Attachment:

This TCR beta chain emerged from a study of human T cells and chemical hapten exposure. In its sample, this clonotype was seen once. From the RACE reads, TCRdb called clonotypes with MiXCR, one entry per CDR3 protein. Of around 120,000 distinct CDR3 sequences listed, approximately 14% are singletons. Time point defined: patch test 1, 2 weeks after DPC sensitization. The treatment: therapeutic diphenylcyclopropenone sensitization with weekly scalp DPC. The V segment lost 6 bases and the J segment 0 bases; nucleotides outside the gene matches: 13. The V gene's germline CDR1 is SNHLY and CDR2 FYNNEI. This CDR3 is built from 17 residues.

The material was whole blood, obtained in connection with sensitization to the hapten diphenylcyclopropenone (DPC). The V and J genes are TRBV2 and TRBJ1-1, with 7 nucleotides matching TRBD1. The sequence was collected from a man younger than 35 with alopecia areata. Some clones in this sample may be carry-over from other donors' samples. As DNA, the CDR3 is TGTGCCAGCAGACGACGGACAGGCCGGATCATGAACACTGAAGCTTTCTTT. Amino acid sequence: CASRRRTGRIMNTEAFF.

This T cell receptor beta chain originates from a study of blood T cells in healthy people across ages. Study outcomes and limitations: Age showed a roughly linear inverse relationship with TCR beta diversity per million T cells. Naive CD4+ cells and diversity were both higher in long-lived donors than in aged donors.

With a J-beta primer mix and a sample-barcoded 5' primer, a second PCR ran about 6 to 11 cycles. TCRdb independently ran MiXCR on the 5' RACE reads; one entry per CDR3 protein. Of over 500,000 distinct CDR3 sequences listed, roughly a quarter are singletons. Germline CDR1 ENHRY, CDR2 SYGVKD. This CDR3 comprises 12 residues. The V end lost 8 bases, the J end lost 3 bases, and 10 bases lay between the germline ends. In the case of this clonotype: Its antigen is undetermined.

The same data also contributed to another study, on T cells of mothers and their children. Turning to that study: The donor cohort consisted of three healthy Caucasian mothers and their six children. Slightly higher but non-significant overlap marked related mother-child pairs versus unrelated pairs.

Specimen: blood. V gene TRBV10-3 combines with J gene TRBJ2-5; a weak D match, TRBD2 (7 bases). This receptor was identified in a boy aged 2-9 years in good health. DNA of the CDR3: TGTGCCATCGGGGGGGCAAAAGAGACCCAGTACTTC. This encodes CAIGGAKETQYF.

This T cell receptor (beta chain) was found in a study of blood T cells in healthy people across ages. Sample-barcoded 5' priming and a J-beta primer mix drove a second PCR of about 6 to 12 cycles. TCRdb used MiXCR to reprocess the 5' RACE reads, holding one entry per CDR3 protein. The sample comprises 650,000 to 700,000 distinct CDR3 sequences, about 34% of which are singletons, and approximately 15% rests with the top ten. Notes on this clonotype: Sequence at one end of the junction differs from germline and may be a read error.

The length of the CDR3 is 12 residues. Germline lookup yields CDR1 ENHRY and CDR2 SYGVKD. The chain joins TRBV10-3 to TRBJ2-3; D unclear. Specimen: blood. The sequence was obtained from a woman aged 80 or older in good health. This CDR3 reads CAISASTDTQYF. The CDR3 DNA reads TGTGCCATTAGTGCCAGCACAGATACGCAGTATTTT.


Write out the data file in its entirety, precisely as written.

This TCR beta chain emerged from a study of human T cells and chemical hapten exposure. In its sample, this clonotype was seen once. From the RACE reads, TCRdb called clonotypes with MiXCR, one entry per CDR3 protein. Of around 120,000 distinct CDR3 sequences listed, approximately 14% are singletons. Time point defined: patch test 1, 2 weeks after DPC sensitization. The treatment: therapeutic diphenylcyclopropenone sensitization with weekly scalp DPC. The V segment lost 6 bases and the J segment 0 bases; nucleotides outside the gene matches: 13. The V gene's germline CDR1 is SNHLY and CDR2 FYNNEI. This CDR3 is built from 17 residues.

The material was whole blood, obtained in connection with sensitization to the hapten diphenylcyclopropenone (DPC). The V and J genes are TRBV2 and TRBJ1-1, with 7 nucleotides matching TRBD1. The sequence was collected from a man younger than 35 with alopecia areata. Some clones in this sample may be carry-over from other donors' samples. As DNA, the CDR3 is TGTGCCAGCAGACGACGGACAGGCCGGATCATGAACACTGAAGCTTTCTTT. Amino acid sequence: CASRRRTGRIMNTEAFF.

This T cell receptor beta chain originates from a study of blood T cells in healthy people across ages. Study outcomes and limitations: Age showed a roughly linear inverse relationship with TCR beta diversity per million T cells. Naive CD4+ cells and diversity were both higher in long-lived donors than in aged donors.

With a J-beta primer mix and a sample-barcoded 5' primer, a second PCR ran about 6 to 11 cycles. TCRdb independently ran MiXCR on the 5' RACE reads; one entry per CDR3 protein. Of over 500,000 distinct CDR3 sequences listed, roughly a quarter are singletons. Germline CDR1 ENHRY, CDR2 SYGVKD. This CDR3 comprises 12 residues. The V end lost 8 bases, the J end lost 3 bases, and 10 bases lay between the germline ends. In the case of this clonotype: Its antigen is undetermined.

The same data also contributed to another study, on T cells of mothers and their children. Turning to that study: The donor cohort consisted of three healthy Caucasian mothers and their six children. Slightly higher but non-significant overlap marked related mother-child pairs versus unrelated pairs.

Specimen: blood. V gene TRBV10-3 combines with J gene TRBJ2-5; a weak D match, TRBD2 (7 bases). This receptor was identified in a boy aged 2-9 years in good health. DNA of the CDR3: TGTGCCATCGGGGGGGCAAAAGAGACCCAGTACTTC. This encodes CAIGGAKETQYF.

This T cell receptor (beta chain) was found in a study of blood T cells in healthy people across ages. Sample-barcoded 5' priming and a J-beta primer mix drove a second PCR of about 6 to 12 cycles. TCRdb used MiXCR to reprocess the 5' RACE reads, holding one entry per CDR3 protein. The sample comprises 650,000 to 700,000 distinct CDR3 sequences, about 34% of which are singletons, and approximately 15% rests with the top ten. Notes on this clonotype: Sequence at one end of the junction differs from germline and may be a read error.

The length of the CDR3 is 12 residues. Germline lookup yields CDR1 ENHRY and CDR2 SYGVKD. The chain joins TRBV10-3 to TRBJ2-3; D unclear. Specimen: blood. The sequence was obtained from a woman aged 80 or older in good health. This CDR3 reads CAISASTDTQYF. The CDR3 DNA reads TGTGCCATTAGTGCCAGCACAGATACGCAGTATTTT.